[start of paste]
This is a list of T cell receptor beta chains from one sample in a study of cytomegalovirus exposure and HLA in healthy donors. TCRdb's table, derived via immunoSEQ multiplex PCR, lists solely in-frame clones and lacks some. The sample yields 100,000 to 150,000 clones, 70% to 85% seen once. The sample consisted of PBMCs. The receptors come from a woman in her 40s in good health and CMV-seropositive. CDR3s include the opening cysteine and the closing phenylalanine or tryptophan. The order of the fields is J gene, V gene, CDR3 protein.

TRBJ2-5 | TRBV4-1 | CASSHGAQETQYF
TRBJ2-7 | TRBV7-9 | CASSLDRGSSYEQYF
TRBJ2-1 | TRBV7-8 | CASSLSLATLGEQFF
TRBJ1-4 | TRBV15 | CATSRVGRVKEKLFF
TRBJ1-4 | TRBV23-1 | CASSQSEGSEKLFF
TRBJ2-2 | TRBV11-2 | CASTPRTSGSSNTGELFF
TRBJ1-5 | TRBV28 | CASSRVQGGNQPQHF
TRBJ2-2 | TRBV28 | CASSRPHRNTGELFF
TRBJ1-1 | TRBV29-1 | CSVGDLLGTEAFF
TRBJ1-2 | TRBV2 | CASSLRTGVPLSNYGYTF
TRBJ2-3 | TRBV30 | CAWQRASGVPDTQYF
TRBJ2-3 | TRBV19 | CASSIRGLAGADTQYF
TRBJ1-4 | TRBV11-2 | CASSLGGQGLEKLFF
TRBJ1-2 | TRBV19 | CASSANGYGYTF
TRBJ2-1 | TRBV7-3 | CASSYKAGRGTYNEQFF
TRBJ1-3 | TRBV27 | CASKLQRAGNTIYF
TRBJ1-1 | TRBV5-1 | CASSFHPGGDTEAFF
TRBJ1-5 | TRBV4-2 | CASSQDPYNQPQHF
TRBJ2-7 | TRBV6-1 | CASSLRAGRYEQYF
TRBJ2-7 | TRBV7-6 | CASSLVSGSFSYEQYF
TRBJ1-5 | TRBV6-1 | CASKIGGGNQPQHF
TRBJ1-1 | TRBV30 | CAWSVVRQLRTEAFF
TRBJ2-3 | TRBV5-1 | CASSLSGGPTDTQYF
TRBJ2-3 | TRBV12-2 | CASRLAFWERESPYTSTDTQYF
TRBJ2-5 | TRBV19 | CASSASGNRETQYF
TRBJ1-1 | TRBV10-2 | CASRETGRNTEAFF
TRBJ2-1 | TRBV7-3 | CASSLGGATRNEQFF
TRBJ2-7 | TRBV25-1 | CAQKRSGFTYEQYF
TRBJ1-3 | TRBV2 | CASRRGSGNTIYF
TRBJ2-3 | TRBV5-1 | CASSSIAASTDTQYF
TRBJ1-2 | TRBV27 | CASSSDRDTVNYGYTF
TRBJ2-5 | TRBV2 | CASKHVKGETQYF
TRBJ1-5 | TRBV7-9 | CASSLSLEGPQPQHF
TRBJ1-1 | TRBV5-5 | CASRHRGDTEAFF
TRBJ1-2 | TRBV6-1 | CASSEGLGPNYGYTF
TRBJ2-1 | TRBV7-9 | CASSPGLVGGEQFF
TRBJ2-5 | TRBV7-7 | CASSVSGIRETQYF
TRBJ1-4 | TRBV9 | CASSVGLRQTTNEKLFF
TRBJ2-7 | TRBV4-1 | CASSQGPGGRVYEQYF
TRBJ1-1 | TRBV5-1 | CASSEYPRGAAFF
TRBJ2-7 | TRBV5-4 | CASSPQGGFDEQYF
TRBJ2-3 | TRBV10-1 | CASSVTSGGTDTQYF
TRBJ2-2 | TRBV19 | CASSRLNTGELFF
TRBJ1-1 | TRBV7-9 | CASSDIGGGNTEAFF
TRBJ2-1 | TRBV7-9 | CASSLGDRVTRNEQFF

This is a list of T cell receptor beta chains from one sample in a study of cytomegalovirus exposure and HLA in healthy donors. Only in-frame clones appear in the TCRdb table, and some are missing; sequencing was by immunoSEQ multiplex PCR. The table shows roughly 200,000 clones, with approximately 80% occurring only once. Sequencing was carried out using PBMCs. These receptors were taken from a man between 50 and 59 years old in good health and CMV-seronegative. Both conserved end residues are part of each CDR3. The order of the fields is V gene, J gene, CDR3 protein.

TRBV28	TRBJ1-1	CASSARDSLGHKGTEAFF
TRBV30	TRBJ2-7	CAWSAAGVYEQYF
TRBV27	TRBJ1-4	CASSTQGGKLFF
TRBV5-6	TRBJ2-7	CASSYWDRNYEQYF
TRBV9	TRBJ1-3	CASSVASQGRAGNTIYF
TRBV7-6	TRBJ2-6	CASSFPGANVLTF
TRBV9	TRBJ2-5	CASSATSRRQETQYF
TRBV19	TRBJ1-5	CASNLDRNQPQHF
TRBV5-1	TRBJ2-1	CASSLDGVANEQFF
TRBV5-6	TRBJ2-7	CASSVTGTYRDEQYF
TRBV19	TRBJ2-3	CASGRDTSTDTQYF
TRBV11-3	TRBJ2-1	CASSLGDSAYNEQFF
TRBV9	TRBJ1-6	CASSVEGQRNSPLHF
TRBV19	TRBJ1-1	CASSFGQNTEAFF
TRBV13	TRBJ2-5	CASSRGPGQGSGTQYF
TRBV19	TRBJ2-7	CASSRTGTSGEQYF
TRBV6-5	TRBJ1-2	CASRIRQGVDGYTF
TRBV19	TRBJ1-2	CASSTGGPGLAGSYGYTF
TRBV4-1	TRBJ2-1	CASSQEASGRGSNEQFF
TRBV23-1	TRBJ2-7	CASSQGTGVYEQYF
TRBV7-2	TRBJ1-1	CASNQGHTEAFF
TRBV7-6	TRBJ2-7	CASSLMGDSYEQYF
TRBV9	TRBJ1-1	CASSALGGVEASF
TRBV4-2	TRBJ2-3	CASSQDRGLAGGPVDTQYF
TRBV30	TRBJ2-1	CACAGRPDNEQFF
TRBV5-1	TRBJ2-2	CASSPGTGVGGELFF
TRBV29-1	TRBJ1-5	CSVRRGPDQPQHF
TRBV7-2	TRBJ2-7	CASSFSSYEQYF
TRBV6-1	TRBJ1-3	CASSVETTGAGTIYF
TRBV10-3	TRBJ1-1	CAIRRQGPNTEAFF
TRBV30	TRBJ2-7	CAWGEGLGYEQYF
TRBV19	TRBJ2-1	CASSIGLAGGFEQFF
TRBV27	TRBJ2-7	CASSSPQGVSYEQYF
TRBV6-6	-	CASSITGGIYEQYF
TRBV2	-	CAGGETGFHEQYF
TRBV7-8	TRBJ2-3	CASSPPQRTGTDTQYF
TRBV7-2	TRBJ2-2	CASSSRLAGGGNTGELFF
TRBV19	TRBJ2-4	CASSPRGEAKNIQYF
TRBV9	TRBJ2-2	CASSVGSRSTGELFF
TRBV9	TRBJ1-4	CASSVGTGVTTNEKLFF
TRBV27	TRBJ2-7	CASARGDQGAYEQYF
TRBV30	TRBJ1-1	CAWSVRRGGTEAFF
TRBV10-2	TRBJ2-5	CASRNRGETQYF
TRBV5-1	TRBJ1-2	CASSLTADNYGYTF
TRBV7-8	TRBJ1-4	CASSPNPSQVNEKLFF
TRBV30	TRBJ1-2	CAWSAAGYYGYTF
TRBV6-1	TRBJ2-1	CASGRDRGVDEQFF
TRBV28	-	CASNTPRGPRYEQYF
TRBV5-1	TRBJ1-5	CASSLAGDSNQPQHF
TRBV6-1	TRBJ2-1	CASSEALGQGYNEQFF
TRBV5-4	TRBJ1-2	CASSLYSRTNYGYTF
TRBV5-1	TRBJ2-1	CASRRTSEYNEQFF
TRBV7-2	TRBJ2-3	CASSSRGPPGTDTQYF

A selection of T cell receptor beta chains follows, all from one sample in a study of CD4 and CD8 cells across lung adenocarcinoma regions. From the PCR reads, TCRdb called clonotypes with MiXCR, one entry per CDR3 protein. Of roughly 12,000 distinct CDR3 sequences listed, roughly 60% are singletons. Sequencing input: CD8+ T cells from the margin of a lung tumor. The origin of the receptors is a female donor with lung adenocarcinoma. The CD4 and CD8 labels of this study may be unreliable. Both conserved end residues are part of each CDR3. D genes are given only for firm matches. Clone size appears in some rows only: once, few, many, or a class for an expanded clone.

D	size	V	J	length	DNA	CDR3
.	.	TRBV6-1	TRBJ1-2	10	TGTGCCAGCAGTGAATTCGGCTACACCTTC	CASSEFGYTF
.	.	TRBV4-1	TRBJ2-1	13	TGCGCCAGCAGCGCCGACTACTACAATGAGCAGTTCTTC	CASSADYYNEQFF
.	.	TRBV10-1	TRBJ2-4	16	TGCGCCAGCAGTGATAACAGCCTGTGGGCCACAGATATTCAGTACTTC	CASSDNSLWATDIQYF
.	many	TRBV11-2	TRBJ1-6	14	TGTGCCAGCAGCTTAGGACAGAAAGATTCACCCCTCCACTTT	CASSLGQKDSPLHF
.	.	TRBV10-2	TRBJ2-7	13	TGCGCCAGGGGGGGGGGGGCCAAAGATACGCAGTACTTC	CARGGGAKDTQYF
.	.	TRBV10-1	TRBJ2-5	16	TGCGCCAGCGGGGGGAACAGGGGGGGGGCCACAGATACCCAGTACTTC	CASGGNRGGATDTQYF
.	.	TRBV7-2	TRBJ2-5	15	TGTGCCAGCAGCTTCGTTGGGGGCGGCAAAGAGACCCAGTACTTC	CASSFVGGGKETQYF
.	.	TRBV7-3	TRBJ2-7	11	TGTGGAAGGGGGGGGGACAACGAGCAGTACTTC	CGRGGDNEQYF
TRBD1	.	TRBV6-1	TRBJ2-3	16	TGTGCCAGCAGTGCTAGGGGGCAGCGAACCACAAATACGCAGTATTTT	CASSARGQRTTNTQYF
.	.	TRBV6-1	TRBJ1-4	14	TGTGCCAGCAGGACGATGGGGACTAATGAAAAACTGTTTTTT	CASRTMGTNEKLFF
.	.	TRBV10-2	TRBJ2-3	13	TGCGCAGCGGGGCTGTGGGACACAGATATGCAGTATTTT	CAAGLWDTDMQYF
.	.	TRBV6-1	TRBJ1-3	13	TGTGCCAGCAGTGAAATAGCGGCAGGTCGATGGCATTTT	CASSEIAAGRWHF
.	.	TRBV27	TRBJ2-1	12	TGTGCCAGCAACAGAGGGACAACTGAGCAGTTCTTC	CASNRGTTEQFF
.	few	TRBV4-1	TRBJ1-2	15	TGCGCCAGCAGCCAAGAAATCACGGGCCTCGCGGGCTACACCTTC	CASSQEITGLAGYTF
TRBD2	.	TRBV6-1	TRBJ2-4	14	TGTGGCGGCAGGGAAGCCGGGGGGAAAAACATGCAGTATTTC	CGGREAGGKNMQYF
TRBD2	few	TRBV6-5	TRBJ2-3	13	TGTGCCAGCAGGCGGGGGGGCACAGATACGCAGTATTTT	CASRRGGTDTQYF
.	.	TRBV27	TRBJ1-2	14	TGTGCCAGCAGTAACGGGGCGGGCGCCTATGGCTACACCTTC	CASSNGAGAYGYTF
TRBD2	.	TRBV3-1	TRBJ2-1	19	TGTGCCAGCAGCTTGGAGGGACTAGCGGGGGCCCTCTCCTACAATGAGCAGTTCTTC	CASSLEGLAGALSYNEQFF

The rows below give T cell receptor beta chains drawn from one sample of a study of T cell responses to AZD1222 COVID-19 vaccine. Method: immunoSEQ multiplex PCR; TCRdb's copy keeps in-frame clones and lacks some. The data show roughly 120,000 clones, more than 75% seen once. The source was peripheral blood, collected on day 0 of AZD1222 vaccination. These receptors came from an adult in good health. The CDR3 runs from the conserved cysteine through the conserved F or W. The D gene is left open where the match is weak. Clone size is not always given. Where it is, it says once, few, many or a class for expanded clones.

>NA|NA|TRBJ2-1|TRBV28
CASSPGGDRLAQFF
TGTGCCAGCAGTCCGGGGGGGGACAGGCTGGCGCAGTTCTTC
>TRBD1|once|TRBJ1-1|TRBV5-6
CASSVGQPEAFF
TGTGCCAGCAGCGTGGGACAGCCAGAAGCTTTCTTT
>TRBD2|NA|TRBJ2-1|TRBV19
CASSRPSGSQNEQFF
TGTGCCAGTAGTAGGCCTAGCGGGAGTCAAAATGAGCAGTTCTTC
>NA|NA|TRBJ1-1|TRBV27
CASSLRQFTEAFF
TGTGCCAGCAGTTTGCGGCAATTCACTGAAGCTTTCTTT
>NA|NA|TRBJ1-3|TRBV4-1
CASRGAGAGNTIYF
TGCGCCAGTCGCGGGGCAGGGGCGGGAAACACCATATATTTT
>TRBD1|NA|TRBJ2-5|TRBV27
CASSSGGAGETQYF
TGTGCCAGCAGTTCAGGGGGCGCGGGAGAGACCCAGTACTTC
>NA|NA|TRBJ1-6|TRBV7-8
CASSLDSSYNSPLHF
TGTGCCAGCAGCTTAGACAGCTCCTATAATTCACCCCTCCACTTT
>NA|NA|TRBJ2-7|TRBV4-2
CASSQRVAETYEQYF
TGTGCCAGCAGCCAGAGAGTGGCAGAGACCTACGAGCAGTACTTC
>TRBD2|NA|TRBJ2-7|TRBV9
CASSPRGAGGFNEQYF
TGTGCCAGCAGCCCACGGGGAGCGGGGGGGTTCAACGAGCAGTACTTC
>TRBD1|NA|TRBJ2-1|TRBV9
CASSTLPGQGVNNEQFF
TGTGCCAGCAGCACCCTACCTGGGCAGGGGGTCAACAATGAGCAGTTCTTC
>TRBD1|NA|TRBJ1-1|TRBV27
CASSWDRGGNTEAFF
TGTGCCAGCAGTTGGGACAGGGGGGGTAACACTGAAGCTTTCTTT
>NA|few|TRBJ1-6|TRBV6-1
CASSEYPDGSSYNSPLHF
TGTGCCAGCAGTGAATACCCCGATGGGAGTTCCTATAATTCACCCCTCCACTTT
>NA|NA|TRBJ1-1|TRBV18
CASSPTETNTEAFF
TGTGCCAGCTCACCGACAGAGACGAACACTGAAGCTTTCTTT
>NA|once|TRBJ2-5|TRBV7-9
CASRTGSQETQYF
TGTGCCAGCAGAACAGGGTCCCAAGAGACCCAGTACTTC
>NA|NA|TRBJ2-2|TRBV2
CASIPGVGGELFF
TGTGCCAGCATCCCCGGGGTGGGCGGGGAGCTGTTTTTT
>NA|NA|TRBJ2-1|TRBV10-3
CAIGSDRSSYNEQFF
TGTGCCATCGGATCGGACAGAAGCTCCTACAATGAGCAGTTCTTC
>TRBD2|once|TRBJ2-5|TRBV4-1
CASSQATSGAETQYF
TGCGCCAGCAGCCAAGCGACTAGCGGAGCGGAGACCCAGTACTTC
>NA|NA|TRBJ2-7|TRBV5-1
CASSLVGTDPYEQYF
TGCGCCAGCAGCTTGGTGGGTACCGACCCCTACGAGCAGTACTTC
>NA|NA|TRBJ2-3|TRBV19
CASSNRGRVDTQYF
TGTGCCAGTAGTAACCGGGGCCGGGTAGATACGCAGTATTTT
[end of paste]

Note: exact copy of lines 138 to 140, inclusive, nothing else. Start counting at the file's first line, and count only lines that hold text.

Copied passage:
CASSSGGAGETQYF
TGTGCCAGCAGTTCAGGGGGCGCGGGAGAGACCCAGTACTTC
>NA|NA|TRBJ1-6|TRBV7-8